This was once under water.
When calcium-rich springs flow up through the lake bottom, the
calcium bonds to carbonates in the lake water. Together they form
calcium carbonate, a type of limestone. This solid material builds
on itself, gradually forming a tufa tower. When the lake level
drops, the exposed tufa stops growing.
California’s Mono Lake is a prime example for the
detrimental influence of human population on ecosystems, but
also an example of growing awareness and an attempt to right
the wrongs of the past. The lake has endured at least 760,000
years of dramatic geologic history. However, within the last
100 years, human demands have posed the greatest threat to its
continued health and existence.
In 1941, the Los Angeles Department of Water and Power (LADWP)
began diverting water from Mono’s tributary streams. During the
next 40 years, lake salinity nearly doubled; stream and waterfowl
habitat disappeared, and large alkali flats emerged as the lake
lost half its volume. A declining ecosystem, increasing dust
storms, and dwindling waterfowl populations began to raise concern.
In 1978, the Mono Lake Committee formed to educate the public about
the plight of Mono Lake and to search for solutions to the
Click thumb for larger picture
|Education and a growing
awareness of Mono Lake’s plight led to an organized effort to
reduce its decline. Individuals, environmental groups, government
agencies and LADWP became involved in a long, controversial
struggle over Mono Lake’s water. In 1994, the California State
Water Recourses Control Board decided that Mono Lake will be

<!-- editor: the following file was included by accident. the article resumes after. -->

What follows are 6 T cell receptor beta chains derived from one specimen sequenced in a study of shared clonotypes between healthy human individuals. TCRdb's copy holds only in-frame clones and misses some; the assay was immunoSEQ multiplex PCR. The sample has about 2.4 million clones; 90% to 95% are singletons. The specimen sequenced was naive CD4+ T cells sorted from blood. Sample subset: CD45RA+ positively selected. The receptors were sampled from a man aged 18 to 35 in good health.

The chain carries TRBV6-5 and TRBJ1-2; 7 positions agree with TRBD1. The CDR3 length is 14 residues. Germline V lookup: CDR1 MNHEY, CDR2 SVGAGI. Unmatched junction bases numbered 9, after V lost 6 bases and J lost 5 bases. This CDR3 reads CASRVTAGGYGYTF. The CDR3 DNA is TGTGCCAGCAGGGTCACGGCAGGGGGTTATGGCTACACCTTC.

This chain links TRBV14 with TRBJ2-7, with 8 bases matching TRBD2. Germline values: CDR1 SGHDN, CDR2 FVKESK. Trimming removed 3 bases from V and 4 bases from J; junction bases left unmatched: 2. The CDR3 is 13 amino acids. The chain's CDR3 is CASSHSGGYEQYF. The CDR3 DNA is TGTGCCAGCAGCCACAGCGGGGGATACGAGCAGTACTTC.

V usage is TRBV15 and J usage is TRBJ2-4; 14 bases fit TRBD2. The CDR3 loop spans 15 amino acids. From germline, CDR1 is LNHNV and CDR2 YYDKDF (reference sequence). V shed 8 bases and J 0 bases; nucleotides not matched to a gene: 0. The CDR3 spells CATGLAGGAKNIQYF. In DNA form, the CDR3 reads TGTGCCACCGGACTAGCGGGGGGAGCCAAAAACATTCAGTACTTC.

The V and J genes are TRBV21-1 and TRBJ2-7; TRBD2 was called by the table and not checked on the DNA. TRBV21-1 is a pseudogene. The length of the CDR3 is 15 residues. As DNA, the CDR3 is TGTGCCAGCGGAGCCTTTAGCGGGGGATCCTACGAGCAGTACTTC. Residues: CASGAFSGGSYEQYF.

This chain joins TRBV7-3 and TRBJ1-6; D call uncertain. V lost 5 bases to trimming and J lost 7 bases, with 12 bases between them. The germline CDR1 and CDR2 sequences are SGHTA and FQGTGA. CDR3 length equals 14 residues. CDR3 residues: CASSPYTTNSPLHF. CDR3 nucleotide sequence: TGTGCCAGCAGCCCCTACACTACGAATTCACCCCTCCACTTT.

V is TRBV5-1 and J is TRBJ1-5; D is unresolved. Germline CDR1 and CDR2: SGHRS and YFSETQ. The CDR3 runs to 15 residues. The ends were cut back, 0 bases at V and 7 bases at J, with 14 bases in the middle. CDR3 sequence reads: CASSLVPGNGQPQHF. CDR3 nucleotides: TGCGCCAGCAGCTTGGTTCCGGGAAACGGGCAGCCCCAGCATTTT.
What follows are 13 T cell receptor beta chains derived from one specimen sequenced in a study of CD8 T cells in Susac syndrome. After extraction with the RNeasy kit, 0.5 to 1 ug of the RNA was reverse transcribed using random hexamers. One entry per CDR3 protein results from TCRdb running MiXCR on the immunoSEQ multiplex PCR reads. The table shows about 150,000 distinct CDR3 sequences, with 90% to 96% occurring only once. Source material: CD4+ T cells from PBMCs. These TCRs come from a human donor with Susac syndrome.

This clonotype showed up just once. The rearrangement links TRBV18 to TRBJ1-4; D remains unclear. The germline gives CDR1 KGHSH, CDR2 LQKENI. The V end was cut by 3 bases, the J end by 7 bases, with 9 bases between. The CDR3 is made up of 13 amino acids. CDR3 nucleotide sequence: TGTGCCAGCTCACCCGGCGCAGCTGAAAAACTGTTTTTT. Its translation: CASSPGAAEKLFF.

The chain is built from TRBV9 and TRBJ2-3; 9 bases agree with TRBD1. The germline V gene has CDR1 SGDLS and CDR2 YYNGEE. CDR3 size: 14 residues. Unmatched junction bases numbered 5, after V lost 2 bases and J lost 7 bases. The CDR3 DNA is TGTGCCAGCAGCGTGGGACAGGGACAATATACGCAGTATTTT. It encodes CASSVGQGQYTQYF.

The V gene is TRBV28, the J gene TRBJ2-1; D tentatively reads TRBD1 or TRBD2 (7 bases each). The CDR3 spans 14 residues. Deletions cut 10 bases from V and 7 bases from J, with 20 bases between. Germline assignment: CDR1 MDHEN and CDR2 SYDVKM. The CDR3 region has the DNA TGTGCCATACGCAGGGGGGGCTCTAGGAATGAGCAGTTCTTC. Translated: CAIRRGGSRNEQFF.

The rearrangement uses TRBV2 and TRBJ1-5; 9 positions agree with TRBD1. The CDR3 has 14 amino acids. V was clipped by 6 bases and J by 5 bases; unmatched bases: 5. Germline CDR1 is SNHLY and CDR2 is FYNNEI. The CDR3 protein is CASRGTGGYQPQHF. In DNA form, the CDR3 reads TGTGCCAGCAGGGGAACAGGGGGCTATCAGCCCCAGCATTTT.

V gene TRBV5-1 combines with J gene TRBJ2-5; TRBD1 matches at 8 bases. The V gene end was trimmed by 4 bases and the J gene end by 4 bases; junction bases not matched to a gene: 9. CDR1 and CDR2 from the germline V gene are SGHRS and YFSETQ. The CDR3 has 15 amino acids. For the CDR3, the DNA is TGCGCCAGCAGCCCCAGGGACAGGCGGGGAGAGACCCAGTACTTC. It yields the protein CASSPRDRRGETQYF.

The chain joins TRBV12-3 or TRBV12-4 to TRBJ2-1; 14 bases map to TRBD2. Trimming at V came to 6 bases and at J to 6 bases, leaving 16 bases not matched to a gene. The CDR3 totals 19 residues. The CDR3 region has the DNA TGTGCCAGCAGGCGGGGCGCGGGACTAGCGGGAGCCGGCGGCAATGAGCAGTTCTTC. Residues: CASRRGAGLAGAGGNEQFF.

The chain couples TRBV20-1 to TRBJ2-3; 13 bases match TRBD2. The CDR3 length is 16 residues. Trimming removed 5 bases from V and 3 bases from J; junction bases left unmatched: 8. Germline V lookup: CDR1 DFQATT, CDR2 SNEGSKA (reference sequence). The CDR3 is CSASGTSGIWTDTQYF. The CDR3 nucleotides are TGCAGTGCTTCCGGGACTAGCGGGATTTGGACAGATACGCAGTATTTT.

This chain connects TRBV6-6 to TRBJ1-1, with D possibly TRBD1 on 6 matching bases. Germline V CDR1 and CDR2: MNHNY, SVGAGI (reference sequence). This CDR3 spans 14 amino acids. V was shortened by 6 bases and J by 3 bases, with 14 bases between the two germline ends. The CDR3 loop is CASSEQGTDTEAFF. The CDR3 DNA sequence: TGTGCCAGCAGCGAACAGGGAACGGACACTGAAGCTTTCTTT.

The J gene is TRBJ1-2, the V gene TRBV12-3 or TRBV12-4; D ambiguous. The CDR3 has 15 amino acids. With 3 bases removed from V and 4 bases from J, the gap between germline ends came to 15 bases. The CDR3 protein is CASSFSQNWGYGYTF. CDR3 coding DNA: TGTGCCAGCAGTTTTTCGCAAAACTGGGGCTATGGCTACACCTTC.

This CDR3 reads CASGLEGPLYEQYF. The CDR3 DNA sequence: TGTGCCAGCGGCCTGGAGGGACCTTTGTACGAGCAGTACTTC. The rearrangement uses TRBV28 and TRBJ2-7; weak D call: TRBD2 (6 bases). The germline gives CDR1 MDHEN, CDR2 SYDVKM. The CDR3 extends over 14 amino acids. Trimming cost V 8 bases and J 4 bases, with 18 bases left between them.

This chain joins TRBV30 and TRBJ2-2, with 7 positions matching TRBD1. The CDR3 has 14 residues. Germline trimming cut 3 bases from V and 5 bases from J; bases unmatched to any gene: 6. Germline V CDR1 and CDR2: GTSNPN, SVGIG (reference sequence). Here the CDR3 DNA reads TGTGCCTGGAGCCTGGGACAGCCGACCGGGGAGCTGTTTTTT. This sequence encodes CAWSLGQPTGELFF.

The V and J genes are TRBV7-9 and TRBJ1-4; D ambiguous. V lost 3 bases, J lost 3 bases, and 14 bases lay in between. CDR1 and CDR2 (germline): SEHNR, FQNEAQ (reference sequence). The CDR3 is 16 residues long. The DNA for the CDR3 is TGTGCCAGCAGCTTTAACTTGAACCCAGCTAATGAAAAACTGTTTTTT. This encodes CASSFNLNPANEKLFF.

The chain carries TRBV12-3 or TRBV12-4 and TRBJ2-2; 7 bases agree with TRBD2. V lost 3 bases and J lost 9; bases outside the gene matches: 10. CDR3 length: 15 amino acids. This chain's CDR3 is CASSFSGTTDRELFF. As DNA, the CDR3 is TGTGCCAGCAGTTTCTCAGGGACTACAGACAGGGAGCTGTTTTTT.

at an elevation of 6392 feet – 20 feet above its historic low
in 1982, but still 25 feet below the 1941 lake level. Diversions
will continue in the Mono Lake Basin, but at a reduced rate, which
will allow the lake level to rise.
|We talked to rangers at
the South Tufa Area and the Mono Lake Visitor’s Center. There are
tons of tables and diagrams, documenting the lake level (the
current levels can be found here), but
apparently nobody has been taking pictures from the same location
to create visual evidence of the change for the better. Both
rangers though a picture documentation would be a great idea.
Mono Lake, Aug. 13, 2006
Click thumbnail for larger pictures.
|So, this is your task. Go
to the above location at the south coast of the lake (South Tufa
Area) or (if it is already under water) as close as possible to it
and take a picture facing the mountains, showing the shoreline of
the lake. (As close as possible to the one shown to the
Once the lake has reached its final level, the collection of
pictures will be presented to the Mono Lake Visitors Center.
Mono Lake, Aug. 13, 2006. Click thumbnail for
This is where the lake level is going to be at the end of its
Send me a note with :
Thanks to the Bernd das Brot Team for letting me revive this
- The text "GC1D4XB Mono Lake Water Balance" on the first
- The number of people in your group.
- Take pictures at the above location showing the shoreline of
the lake. Try to be as similar as possible to the pictures posted
at this site. If you are using the alternate coordinates take a
picture at the begining of the boardwalk toward the lake with the
boardwalk in the middle of the picture. (if you have a camera)
- While staying on the boardwalk, go down to where the water is
located and post the coordinates.
- Using the coordinates from a post about a year earlier than
your visit, calculate the distance per day that the water is
refilling the lake use the formula of (distance between your
coordiantes and the prior coordinates divided by the number of
- Overachivers can figure out the difference in height and
calculate that rate.
- Super overachievers can determine the volume of water that has
filled the lake and figure out that rate<>